"He's using you for practice," Peggy Olson's Catholic mother warns this week on Mad Men. Mrs. Olson isn't too pleased that her working-girl daughter has decided to "live in sin," as the elder Olson describes it, with her boyfriend Abe. Modern American women with traditional parents may find the disapproval over moving in together familiar, but compared to the 1960s, society in general has become much more accepting of cohabitation.
In 1960, only 439,000 American couples lived together without a ring. After the sexual revolution of the '60s it only rose to 523,000 in 1970. Yet by 1980 the figure tripled to 1.5 million couples, according to the census. Today, 7.5 million unmarried American couples live together. Those very different figures give context as to why someone like Joan would call Peggy "brave," but also consider that before 1970, cohabitation was technically illegal. Today, Mississippi, Virginia, Florida, and Michigan still have laws on the books, but they're rarely enforced.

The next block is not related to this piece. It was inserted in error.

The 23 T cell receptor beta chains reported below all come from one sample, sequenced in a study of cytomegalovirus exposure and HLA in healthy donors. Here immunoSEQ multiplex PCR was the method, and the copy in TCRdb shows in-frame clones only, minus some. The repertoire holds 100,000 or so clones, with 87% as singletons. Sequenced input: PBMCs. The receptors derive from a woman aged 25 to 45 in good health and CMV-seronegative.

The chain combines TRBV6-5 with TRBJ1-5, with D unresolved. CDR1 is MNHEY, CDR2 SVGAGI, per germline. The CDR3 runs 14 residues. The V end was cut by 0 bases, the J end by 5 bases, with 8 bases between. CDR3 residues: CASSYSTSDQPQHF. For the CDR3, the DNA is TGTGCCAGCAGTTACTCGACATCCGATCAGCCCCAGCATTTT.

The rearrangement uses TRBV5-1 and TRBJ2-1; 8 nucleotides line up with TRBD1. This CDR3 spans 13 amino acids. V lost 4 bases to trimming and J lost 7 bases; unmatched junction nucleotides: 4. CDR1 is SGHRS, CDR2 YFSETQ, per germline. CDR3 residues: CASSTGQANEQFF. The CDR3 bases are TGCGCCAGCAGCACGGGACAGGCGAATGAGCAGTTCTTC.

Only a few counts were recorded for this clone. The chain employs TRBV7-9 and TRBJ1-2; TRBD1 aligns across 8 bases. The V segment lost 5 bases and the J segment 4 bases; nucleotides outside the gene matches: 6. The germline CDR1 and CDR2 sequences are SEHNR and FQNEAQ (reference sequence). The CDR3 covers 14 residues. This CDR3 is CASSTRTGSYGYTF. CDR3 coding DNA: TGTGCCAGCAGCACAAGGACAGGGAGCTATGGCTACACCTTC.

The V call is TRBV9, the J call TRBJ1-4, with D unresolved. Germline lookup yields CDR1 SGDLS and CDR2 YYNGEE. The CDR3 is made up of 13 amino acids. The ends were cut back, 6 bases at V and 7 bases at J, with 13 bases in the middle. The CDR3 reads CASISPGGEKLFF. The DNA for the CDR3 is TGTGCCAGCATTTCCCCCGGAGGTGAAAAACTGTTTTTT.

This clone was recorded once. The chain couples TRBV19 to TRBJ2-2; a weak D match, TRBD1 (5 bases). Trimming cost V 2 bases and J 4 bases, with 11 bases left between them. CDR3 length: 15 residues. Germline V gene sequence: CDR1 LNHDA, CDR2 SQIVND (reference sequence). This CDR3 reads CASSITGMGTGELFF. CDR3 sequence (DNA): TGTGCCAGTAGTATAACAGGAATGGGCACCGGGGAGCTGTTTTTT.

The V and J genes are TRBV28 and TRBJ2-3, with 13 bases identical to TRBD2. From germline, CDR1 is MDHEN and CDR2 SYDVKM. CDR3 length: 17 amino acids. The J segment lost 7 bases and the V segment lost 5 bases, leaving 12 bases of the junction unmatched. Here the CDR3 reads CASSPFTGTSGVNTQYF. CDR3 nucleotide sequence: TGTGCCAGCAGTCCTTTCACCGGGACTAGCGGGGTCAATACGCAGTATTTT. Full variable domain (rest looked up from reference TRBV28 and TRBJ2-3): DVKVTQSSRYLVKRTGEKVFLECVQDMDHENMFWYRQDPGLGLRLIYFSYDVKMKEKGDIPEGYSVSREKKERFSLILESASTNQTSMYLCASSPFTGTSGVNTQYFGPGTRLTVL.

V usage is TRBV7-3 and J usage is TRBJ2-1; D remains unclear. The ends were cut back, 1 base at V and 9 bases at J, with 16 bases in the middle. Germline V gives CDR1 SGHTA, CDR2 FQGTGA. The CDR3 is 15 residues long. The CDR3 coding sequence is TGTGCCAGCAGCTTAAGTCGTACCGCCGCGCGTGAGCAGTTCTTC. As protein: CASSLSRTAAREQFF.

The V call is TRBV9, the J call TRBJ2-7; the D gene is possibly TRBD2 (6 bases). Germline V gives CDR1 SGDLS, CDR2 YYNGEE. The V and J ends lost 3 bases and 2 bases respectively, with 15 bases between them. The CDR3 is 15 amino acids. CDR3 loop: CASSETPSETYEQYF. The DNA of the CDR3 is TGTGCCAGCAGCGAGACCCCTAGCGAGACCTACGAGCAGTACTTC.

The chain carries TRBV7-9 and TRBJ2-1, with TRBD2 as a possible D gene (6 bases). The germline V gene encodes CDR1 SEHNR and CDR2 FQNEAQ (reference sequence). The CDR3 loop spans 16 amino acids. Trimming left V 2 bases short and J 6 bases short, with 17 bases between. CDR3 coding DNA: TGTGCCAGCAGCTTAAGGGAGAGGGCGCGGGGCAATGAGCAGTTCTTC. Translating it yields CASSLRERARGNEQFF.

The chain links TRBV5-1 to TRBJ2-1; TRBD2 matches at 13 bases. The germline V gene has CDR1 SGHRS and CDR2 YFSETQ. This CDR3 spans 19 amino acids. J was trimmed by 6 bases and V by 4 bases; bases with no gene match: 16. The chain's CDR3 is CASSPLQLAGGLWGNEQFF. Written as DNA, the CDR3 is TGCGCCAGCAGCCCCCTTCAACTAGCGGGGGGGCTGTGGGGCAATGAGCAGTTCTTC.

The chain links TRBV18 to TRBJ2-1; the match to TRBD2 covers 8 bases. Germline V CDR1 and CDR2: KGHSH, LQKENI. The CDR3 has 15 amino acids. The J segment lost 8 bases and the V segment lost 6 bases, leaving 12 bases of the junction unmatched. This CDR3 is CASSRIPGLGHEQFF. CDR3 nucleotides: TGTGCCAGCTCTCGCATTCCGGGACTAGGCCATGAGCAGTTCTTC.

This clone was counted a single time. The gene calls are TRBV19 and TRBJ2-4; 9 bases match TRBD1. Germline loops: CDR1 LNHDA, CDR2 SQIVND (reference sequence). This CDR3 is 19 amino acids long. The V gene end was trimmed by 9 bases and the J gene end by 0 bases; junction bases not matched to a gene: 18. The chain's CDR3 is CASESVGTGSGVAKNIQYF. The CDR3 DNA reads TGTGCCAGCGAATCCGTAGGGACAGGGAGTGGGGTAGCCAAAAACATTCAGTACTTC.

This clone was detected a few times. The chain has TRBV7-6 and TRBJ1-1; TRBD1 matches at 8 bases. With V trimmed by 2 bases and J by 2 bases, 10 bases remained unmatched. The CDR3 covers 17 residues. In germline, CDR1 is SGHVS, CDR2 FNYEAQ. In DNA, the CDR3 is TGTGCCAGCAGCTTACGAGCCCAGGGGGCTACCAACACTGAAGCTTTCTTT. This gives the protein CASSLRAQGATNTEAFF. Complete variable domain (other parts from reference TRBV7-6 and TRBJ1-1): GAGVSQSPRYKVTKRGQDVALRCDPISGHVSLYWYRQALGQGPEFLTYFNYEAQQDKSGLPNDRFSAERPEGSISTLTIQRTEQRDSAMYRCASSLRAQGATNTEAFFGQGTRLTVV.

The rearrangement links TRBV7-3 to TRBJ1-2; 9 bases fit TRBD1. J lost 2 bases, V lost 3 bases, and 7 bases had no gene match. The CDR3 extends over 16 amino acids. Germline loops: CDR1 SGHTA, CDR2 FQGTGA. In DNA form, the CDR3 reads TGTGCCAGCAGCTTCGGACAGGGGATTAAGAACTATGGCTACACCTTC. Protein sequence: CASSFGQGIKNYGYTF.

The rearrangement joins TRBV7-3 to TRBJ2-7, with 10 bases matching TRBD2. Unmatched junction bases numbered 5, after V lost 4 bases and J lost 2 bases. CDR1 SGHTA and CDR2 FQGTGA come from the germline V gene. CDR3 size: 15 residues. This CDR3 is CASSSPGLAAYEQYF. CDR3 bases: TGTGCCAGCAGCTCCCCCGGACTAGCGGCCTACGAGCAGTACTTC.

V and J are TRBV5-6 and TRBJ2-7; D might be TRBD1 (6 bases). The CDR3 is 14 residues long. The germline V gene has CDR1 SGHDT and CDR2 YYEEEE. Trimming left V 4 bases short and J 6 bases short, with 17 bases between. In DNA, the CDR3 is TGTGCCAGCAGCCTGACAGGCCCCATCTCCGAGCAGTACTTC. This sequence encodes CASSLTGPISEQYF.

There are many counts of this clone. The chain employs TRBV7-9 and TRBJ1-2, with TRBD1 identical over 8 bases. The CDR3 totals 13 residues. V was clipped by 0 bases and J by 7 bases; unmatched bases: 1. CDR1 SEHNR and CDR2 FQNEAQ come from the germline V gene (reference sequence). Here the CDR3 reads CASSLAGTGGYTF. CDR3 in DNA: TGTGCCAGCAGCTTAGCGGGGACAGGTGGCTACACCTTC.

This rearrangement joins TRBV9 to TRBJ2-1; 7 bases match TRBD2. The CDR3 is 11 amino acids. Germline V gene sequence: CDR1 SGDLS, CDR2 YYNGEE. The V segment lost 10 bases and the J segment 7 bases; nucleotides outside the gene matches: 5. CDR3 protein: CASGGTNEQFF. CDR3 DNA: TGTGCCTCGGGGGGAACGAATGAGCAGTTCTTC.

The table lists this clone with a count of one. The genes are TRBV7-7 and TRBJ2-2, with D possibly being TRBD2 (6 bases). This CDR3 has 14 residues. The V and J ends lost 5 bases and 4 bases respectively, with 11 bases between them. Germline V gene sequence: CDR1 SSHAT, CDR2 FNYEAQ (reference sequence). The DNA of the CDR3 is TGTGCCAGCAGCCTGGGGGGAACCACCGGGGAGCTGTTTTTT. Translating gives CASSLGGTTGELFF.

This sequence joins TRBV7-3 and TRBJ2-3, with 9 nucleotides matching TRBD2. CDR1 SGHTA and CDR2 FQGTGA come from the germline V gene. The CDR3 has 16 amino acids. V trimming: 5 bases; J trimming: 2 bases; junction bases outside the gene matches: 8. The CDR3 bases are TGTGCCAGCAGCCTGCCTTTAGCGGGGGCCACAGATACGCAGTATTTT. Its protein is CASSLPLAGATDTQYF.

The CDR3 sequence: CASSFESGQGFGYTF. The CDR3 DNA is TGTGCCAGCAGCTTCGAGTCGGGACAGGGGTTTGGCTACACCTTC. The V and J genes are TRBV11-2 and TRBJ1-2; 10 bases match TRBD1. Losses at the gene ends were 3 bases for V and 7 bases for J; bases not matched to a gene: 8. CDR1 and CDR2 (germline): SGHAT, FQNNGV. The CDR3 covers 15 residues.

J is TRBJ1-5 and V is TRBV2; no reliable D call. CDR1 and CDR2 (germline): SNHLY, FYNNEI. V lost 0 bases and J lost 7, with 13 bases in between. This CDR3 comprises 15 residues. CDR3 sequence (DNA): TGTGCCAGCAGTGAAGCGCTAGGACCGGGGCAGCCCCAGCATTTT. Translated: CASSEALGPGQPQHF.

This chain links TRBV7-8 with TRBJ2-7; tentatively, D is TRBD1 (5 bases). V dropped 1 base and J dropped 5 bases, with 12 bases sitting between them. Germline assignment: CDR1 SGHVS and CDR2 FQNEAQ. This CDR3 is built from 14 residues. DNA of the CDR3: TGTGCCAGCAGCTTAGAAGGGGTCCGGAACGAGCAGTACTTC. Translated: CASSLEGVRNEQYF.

Despite her rebellious ways, we still see Peggy adopting some of the habits of a homemaker on Mad Men. Dressed in an apron, she makes a ham for Abe, his favorite. She even has a portrait of John F. Kennedy hanging in her home, just like her mom. But back then, couples who lived together weren't necessarily on their way to marriage. In the 1960s and '70s the minority of couples who "shacked up" saw it as a progressive statement against marriage and viewed living together an end in itself.
Today, it's often regarded as a step toward marriage; the higher divorce rate may explain the desire to test things out first. In 2002, the National Survey of Family Growth found that 65 percent of unmarried couples who lived together in fact got married within five years. So as cohabitation becomes mainstream in America, many of those couples still see a trip down the aisle as their path toward happily ever after. They'll just practice, often with each other, first.